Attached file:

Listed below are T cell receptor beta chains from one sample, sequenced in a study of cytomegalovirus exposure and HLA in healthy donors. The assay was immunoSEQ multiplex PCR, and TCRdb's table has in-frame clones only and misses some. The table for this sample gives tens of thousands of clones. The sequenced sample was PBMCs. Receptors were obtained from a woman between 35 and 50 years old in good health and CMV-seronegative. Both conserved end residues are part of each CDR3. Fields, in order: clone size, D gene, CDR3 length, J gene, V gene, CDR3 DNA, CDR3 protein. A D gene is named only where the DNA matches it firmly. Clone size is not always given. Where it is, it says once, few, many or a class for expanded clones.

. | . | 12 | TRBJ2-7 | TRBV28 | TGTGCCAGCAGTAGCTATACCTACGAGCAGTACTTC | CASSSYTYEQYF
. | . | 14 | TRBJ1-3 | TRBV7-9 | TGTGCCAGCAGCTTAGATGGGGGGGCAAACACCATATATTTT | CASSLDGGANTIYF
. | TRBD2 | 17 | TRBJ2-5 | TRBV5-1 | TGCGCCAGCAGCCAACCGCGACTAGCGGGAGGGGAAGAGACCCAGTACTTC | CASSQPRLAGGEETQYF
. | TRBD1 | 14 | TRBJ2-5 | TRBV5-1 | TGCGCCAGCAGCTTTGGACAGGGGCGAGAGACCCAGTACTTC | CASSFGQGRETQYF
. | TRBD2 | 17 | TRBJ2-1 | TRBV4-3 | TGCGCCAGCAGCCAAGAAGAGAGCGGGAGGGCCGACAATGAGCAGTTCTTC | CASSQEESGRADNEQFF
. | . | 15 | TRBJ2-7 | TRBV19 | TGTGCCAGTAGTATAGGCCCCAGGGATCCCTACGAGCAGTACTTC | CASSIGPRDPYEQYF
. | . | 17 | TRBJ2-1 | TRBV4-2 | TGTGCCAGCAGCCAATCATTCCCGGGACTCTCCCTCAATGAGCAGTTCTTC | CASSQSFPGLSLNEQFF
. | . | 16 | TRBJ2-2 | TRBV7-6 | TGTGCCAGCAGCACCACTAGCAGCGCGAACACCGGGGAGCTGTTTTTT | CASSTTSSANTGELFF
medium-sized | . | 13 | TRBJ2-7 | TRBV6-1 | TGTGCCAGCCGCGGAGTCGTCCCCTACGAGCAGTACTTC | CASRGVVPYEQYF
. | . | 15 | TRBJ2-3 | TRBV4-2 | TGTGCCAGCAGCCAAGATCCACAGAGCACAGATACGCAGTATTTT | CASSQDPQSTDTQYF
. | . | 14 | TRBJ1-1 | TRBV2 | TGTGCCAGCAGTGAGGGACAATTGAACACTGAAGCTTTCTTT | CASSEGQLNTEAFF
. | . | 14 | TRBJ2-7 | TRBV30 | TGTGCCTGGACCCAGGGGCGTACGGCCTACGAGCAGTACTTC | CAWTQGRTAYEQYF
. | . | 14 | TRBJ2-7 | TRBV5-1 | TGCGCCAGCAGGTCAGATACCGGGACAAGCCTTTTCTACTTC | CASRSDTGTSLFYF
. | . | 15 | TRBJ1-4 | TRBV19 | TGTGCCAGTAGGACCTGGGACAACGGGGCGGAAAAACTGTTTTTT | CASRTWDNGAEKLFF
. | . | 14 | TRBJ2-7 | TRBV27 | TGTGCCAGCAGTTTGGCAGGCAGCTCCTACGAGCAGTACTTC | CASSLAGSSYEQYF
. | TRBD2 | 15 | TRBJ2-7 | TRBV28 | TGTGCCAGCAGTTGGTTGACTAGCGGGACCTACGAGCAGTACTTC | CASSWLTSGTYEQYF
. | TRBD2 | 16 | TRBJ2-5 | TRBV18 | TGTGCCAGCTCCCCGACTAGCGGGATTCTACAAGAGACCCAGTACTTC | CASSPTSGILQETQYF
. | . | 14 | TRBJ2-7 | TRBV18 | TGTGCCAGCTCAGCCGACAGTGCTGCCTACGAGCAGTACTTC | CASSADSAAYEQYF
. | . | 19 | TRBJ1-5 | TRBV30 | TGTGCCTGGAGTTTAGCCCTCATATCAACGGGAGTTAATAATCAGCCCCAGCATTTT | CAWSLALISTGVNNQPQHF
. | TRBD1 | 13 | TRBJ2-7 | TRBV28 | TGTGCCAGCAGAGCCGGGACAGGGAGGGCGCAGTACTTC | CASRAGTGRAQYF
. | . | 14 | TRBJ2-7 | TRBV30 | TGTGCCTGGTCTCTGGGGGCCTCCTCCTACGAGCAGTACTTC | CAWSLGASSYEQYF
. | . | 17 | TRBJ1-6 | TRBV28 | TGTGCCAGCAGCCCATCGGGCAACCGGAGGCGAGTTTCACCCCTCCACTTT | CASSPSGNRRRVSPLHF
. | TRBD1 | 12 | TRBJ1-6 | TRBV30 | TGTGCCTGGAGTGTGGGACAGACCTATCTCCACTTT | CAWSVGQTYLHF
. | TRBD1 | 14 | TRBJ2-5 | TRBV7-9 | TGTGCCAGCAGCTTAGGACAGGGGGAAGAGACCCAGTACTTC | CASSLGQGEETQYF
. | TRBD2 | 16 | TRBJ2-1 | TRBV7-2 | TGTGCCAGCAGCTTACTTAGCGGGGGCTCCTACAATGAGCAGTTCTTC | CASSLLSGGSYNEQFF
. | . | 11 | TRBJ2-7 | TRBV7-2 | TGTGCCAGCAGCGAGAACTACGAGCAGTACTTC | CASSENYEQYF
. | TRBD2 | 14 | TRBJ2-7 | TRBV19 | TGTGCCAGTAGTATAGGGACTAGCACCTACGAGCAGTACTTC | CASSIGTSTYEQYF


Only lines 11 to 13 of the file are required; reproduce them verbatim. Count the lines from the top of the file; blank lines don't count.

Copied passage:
. | . | 15 | TRBJ2-3 | TRBV4-2 | TGTGCCAGCAGCCAAGATCCACAGAGCACAGATACGCAGTATTTT | CASSQDPQSTDTQYF
. | . | 14 | TRBJ1-1 | TRBV2 | TGTGCCAGCAGTGAGGGACAATTGAACACTGAAGCTTTCTTT | CASSEGQLNTEAFF
. | . | 14 | TRBJ2-7 | TRBV30 | TGTGCCTGGACCCAGGGGCGTACGGCCTACGAGCAGTACTTC | CAWTQGRTAYEQYF